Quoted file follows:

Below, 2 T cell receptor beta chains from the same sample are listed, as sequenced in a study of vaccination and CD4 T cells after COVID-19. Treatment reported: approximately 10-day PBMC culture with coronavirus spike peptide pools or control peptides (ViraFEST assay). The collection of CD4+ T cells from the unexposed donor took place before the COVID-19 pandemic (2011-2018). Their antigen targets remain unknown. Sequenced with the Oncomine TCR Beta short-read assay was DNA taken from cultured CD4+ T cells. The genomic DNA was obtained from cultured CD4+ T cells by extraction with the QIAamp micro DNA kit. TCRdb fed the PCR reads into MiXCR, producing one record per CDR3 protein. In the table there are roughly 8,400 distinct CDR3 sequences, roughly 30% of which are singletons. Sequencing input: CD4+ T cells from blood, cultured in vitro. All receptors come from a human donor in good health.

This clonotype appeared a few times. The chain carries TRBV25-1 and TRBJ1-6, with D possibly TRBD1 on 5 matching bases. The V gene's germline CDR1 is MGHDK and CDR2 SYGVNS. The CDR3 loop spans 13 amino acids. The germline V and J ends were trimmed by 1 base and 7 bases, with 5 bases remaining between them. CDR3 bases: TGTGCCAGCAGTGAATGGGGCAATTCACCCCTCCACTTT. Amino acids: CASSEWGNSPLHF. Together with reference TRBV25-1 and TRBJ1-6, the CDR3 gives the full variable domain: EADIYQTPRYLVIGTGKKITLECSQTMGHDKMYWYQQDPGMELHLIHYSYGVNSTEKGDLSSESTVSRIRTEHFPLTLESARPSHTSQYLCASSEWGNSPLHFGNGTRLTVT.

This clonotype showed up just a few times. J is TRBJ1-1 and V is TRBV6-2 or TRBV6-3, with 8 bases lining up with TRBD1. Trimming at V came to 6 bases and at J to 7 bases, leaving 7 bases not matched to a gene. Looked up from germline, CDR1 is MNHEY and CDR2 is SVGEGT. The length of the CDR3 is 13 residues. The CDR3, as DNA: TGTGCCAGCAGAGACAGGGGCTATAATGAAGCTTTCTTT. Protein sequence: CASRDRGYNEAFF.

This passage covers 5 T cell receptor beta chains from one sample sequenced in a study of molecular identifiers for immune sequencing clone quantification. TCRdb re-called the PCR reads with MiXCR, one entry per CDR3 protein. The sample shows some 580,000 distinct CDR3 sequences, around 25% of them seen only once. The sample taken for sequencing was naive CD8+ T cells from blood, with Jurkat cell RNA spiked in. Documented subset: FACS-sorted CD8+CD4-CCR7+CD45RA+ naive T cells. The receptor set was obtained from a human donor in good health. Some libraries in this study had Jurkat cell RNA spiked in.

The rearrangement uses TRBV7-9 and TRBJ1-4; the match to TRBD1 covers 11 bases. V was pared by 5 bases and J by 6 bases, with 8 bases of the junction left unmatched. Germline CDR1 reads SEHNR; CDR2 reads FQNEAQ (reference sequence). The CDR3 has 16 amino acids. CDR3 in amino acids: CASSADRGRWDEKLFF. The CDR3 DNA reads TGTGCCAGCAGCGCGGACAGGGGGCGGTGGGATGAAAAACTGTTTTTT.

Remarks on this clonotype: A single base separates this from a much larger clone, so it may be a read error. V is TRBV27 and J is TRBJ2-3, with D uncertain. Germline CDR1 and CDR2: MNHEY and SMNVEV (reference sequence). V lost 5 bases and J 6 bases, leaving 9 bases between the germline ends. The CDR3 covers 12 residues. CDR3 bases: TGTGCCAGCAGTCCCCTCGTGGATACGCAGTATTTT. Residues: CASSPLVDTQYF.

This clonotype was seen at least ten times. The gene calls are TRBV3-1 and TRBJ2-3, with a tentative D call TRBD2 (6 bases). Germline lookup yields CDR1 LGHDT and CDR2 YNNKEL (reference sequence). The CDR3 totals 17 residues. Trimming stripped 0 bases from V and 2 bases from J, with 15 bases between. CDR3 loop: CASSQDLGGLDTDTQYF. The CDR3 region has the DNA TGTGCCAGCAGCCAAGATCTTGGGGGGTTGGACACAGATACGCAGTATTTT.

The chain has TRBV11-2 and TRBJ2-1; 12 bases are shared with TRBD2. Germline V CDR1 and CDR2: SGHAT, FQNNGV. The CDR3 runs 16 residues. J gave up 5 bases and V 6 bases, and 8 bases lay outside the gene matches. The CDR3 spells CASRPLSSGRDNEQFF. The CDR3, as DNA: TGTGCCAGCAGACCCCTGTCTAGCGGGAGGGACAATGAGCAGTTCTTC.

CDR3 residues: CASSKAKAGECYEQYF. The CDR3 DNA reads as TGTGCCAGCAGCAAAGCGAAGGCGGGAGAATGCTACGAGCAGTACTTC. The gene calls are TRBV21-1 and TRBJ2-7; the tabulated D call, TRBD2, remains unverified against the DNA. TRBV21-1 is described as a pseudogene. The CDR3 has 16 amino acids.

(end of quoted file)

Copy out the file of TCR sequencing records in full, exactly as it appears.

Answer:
Below, 2 T cell receptor beta chains from the same sample are listed, as sequenced in a study of vaccination and CD4 T cells after COVID-19. Treatment reported: approximately 10-day PBMC culture with coronavirus spike peptide pools or control peptides (ViraFEST assay). The collection of CD4+ T cells from the unexposed donor took place before the COVID-19 pandemic (2011-2018). Their antigen targets remain unknown. Sequenced with the Oncomine TCR Beta short-read assay was DNA taken from cultured CD4+ T cells. The genomic DNA was obtained from cultured CD4+ T cells by extraction with the QIAamp micro DNA kit. TCRdb fed the PCR reads into MiXCR, producing one record per CDR3 protein. In the table there are roughly 8,400 distinct CDR3 sequences, roughly 30% of which are singletons. Sequencing input: CD4+ T cells from blood, cultured in vitro. All receptors come from a human donor in good health.

This clonotype appeared a few times. The chain carries TRBV25-1 and TRBJ1-6, with D possibly TRBD1 on 5 matching bases. The V gene's germline CDR1 is MGHDK and CDR2 SYGVNS. The CDR3 loop spans 13 amino acids. The germline V and J ends were trimmed by 1 base and 7 bases, with 5 bases remaining between them. CDR3 bases: TGTGCCAGCAGTGAATGGGGCAATTCACCCCTCCACTTT. Amino acids: CASSEWGNSPLHF. Together with reference TRBV25-1 and TRBJ1-6, the CDR3 gives the full variable domain: EADIYQTPRYLVIGTGKKITLECSQTMGHDKMYWYQQDPGMELHLIHYSYGVNSTEKGDLSSESTVSRIRTEHFPLTLESARPSHTSQYLCASSEWGNSPLHFGNGTRLTVT.

This clonotype showed up just a few times. J is TRBJ1-1 and V is TRBV6-2 or TRBV6-3, with 8 bases lining up with TRBD1. Trimming at V came to 6 bases and at J to 7 bases, leaving 7 bases not matched to a gene. Looked up from germline, CDR1 is MNHEY and CDR2 is SVGEGT. The length of the CDR3 is 13 residues. The CDR3, as DNA: TGTGCCAGCAGAGACAGGGGCTATAATGAAGCTTTCTTT. Protein sequence: CASRDRGYNEAFF.

This passage covers 5 T cell receptor beta chains from one sample sequenced in a study of molecular identifiers for immune sequencing clone quantification. TCRdb re-called the PCR reads with MiXCR, one entry per CDR3 protein. The sample shows some 580,000 distinct CDR3 sequences, around 25% of them seen only once. The sample taken for sequencing was naive CD8+ T cells from blood, with Jurkat cell RNA spiked in. Documented subset: FACS-sorted CD8+CD4-CCR7+CD45RA+ naive T cells. The receptor set was obtained from a human donor in good health. Some libraries in this study had Jurkat cell RNA spiked in.

The rearrangement uses TRBV7-9 and TRBJ1-4; the match to TRBD1 covers 11 bases. V was pared by 5 bases and J by 6 bases, with 8 bases of the junction left unmatched. Germline CDR1 reads SEHNR; CDR2 reads FQNEAQ (reference sequence). The CDR3 has 16 amino acids. CDR3 in amino acids: CASSADRGRWDEKLFF. The CDR3 DNA reads TGTGCCAGCAGCGCGGACAGGGGGCGGTGGGATGAAAAACTGTTTTTT.

Remarks on this clonotype: A single base separates this from a much larger clone, so it may be a read error. V is TRBV27 and J is TRBJ2-3, with D uncertain. Germline CDR1 and CDR2: MNHEY and SMNVEV (reference sequence). V lost 5 bases and J 6 bases, leaving 9 bases between the germline ends. The CDR3 covers 12 residues. CDR3 bases: TGTGCCAGCAGTCCCCTCGTGGATACGCAGTATTTT. Residues: CASSPLVDTQYF.

This clonotype was seen at least ten times. The gene calls are TRBV3-1 and TRBJ2-3, with a tentative D call TRBD2 (6 bases). Germline lookup yields CDR1 LGHDT and CDR2 YNNKEL (reference sequence). The CDR3 totals 17 residues. Trimming stripped 0 bases from V and 2 bases from J, with 15 bases between. CDR3 loop: CASSQDLGGLDTDTQYF. The CDR3 region has the DNA TGTGCCAGCAGCCAAGATCTTGGGGGGTTGGACACAGATACGCAGTATTTT.

The chain has TRBV11-2 and TRBJ2-1; 12 bases are shared with TRBD2. Germline V CDR1 and CDR2: SGHAT, FQNNGV. The CDR3 runs 16 residues. J gave up 5 bases and V 6 bases, and 8 bases lay outside the gene matches. The CDR3 spells CASRPLSSGRDNEQFF. The CDR3, as DNA: TGTGCCAGCAGACCCCTGTCTAGCGGGAGGGACAATGAGCAGTTCTTC.

CDR3 residues: CASSKAKAGECYEQYF. The CDR3 DNA reads as TGTGCCAGCAGCAAAGCGAAGGCGGGAGAATGCTACGAGCAGTACTTC. The gene calls are TRBV21-1 and TRBJ2-7; the tabulated D call, TRBD2, remains unverified against the DNA. TRBV21-1 is described as a pseudogene. The CDR3 has 16 amino acids.